Thinking of the Israelite monarchy and priesthood in turn made me think of some research I did several years ago for a Bible study periodical, on the book of Hebrews. I appreciated the chance provided by Abingdon Press to delve into this fascinating epistle, and what follows is based on that research. The Hebrews author (whose identity is now lost to us) uses both monarchy and priesthood to affirm the identity of Jesus. So understanding the Israelite monarchy and priesthood gives us important background on the meaning of Christ for us.
Reflecting on the person and work of Jesus, early Christian thinkers like Paul and the Hebrews author articulated a problem with sacrifices: they had to be done over and over again. That is, as long as the Temple stood, they had to be conducted repeatedly. Sacrifices had to be repeated because, of course, people continued to sin; by analogy, we might say that people need to bathe as long as they perspire and get dirty.
In kind with the impermanence of sacrifices, the priests “didn’t last”: they were mortal, sinful people (although holy with regard to their role and duties), many of them served over the years. There was no single “eternal high priest,” any more than there was an eternal king and no eternal sacrifice (other than the relationship of sacrifices, priesthood, and monarchy to the eternal Lord).
Looking at the priesthood from a Christian perspective, we affirm—quite gratefully—that Jesus serves all those roles! Jesus is the sacrifice par excellence. As explained by the Hebrews author, Jesus’ sacrifice does not need to be repeated over and over again, nor was it aimed at the particular sins of particular individuals. It was done once for the sins of everyone who believe (Heb. 7:26-27). Furthermore, the sins and weaknesses of the high priest need not be a prior consideration, for Jesus the high priest was “a Son… perfect forever” (Heb. 7:28).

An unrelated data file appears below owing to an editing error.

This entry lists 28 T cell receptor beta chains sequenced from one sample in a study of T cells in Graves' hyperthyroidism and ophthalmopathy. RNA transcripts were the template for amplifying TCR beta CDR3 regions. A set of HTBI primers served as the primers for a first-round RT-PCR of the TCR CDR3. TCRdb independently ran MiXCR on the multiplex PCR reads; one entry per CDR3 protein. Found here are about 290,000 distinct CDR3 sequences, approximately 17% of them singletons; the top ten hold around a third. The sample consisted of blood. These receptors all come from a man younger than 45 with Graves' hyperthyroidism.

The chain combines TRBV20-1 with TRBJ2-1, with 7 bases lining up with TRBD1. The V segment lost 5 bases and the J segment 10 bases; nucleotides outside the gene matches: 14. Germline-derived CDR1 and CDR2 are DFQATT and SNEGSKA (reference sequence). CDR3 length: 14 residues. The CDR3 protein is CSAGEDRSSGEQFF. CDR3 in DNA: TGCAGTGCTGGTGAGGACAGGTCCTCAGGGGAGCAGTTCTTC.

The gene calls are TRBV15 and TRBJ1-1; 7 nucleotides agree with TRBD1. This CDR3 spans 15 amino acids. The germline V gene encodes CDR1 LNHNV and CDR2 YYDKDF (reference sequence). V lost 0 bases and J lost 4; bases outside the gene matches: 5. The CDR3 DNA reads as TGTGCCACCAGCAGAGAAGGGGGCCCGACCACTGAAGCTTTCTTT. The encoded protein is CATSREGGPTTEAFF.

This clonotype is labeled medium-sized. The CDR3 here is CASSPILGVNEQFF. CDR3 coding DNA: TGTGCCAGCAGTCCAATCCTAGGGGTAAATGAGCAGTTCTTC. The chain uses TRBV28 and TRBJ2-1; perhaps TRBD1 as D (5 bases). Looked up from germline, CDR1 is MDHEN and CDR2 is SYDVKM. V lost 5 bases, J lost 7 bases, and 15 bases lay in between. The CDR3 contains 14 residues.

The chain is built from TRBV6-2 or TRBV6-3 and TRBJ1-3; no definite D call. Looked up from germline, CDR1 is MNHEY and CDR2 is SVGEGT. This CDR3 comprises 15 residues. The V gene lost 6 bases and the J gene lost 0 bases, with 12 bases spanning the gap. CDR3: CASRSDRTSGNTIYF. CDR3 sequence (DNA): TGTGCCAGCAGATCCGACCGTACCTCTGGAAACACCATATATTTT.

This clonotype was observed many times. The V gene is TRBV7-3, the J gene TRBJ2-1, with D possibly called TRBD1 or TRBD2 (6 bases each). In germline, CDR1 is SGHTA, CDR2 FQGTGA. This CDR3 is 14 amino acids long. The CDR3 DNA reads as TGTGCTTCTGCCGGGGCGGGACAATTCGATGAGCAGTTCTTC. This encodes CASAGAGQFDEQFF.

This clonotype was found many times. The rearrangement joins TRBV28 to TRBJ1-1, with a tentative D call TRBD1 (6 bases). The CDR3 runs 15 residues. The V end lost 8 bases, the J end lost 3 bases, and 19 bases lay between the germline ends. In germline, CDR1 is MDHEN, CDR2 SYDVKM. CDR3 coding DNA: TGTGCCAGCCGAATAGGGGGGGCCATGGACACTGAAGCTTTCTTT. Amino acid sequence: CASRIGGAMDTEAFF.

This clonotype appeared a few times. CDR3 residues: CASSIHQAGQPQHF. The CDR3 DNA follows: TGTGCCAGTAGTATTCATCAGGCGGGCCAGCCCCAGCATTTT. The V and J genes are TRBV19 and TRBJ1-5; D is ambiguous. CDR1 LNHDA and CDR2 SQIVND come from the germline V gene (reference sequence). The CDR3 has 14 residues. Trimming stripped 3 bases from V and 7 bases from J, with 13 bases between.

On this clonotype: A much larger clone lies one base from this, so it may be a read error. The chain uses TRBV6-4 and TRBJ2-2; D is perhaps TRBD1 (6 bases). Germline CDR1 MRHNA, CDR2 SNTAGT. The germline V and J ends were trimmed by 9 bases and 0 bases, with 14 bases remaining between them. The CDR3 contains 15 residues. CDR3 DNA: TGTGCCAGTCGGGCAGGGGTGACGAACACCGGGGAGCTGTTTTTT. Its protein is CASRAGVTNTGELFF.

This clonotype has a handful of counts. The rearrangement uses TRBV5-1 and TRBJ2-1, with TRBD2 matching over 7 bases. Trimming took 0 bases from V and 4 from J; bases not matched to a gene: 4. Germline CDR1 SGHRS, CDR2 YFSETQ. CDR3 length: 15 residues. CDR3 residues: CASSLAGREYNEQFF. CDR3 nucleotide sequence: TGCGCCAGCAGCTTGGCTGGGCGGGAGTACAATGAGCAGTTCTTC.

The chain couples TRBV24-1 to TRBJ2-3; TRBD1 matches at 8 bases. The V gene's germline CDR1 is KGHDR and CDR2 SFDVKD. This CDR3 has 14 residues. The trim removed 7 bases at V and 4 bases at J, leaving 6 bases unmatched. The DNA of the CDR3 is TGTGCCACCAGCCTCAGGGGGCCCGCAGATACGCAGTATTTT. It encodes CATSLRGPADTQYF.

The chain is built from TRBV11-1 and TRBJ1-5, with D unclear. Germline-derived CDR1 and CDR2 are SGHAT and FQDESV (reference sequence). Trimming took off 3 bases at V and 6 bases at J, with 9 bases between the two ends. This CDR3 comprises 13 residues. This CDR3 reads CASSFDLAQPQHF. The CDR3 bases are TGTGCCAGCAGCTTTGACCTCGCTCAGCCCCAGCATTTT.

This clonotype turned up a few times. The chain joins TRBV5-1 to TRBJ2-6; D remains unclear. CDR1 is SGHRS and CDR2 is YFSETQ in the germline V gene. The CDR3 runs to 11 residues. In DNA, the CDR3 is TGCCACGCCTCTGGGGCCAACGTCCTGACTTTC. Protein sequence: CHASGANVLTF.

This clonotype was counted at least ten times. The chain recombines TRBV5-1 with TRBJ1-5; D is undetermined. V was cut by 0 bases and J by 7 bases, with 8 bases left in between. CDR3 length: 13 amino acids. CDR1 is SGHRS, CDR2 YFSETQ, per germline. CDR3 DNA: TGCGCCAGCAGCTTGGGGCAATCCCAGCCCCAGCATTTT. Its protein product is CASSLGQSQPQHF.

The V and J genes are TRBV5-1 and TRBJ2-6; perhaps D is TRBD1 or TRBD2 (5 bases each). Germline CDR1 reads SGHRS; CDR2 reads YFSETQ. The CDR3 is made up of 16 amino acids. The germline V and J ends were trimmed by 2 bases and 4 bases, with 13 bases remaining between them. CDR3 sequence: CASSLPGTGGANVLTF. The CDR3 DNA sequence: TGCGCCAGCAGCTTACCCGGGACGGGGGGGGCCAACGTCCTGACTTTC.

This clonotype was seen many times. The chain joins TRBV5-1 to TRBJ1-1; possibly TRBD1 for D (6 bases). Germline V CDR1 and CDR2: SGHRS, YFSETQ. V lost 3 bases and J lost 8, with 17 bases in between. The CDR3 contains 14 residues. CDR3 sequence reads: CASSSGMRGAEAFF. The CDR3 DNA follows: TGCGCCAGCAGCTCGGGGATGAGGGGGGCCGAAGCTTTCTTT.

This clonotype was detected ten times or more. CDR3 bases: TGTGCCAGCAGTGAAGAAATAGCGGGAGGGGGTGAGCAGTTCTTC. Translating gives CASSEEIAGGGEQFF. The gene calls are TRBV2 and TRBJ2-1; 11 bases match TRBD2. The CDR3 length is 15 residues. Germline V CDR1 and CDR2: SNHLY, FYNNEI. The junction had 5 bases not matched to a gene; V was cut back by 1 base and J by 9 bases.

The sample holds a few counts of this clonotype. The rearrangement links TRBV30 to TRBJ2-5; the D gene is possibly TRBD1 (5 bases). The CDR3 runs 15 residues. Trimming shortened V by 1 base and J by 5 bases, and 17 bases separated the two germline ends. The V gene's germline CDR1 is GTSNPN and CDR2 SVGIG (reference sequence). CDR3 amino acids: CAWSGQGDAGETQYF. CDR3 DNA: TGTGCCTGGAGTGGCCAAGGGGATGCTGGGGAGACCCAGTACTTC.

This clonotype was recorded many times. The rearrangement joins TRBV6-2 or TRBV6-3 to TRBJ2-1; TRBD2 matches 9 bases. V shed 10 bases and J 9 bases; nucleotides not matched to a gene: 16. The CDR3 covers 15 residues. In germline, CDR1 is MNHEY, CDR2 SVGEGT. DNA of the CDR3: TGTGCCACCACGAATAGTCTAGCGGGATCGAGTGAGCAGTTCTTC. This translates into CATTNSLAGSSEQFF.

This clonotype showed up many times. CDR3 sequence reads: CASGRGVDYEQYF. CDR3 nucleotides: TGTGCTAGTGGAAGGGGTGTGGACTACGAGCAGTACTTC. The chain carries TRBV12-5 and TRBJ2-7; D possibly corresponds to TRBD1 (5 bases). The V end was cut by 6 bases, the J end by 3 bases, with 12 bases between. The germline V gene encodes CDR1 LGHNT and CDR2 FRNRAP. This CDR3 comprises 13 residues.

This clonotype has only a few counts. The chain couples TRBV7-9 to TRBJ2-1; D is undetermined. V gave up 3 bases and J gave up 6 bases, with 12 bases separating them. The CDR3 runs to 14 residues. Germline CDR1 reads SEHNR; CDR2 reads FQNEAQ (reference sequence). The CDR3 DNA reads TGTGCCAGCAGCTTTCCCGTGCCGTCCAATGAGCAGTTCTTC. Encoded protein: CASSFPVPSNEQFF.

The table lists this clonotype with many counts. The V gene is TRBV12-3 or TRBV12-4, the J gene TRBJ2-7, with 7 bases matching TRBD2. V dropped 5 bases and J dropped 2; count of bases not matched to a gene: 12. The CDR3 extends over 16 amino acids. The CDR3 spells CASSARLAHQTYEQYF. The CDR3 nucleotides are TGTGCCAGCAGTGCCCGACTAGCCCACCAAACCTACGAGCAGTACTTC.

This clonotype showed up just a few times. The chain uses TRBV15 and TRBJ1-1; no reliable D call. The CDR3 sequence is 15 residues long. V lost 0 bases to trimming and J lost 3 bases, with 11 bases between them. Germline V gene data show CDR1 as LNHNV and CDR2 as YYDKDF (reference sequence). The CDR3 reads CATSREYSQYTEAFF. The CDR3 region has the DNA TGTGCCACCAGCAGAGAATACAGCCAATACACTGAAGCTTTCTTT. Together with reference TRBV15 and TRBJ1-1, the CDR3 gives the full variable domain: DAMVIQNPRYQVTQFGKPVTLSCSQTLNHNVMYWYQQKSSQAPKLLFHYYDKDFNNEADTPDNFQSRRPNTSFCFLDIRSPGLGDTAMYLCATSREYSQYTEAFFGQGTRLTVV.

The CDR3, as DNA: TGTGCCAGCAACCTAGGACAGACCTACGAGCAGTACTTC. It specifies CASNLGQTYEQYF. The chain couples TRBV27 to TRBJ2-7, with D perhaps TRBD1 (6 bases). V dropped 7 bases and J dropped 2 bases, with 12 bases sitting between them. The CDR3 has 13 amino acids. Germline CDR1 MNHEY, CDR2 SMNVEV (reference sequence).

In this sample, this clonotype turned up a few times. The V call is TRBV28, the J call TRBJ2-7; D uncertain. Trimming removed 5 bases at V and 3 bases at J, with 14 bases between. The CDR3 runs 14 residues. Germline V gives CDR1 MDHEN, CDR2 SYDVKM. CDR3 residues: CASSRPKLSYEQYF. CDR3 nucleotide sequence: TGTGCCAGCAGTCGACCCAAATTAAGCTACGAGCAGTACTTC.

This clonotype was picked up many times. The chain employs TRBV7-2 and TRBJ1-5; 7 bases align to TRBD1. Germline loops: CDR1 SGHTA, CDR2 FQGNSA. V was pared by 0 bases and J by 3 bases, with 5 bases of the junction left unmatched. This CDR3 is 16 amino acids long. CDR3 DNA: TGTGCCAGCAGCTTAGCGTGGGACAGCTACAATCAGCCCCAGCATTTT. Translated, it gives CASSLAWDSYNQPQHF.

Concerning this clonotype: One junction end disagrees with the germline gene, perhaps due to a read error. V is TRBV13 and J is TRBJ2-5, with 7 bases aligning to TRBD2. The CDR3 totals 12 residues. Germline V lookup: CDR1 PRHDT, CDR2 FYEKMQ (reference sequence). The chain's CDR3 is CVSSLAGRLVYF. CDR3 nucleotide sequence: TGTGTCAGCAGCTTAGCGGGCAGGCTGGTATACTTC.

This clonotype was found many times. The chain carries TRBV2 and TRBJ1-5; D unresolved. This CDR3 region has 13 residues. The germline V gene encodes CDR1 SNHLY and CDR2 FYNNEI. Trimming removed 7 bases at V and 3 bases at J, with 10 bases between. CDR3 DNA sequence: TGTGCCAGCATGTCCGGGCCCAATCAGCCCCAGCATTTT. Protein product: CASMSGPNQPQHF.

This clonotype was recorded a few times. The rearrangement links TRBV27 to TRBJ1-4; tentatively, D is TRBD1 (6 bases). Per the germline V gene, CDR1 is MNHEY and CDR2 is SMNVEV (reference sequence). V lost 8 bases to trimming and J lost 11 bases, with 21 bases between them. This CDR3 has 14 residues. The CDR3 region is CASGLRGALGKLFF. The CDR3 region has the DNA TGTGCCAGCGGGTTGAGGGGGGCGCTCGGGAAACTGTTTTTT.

The author of Hebrews teaches that Jesus is not only our perfect sacrifice, but our perfect high priest as well. Not mortal and successive as were the other priests, Jesus lives forever and continues forever.
Just as the Levitical priests did not choose to serve in order to seek status, Jesus too, did not serve as our high priest for his for self-glorification (5:5). God “appointed” Jesus to be high priest, in fulfillment of the messianic scriptures Psalms 110:1 and Psalm 110:4. As Jesus is God’s firstborn and beloved king, so he is also God’s eternal priest in the order not of Aaron but of Melchizedek (5:6 and 10).
Each year, the priest entered the holiest place of the Temple, where the Ark was kept, and thereby stood in the special location of God’s holy presence on the Day of Atonement (9:6-7). Because he is mortal and sinful, too, the priest makes sacrifices for himself in addition to the people (5:3), in order that God’s holiness be conferred to the priest (as discussed by Gammie, above). Although the priest does not strictly speaking need to be sympathetic toward people’s weaknesses, he is conscious of human weakness and sin because of the necessity of first sacrificing for himself.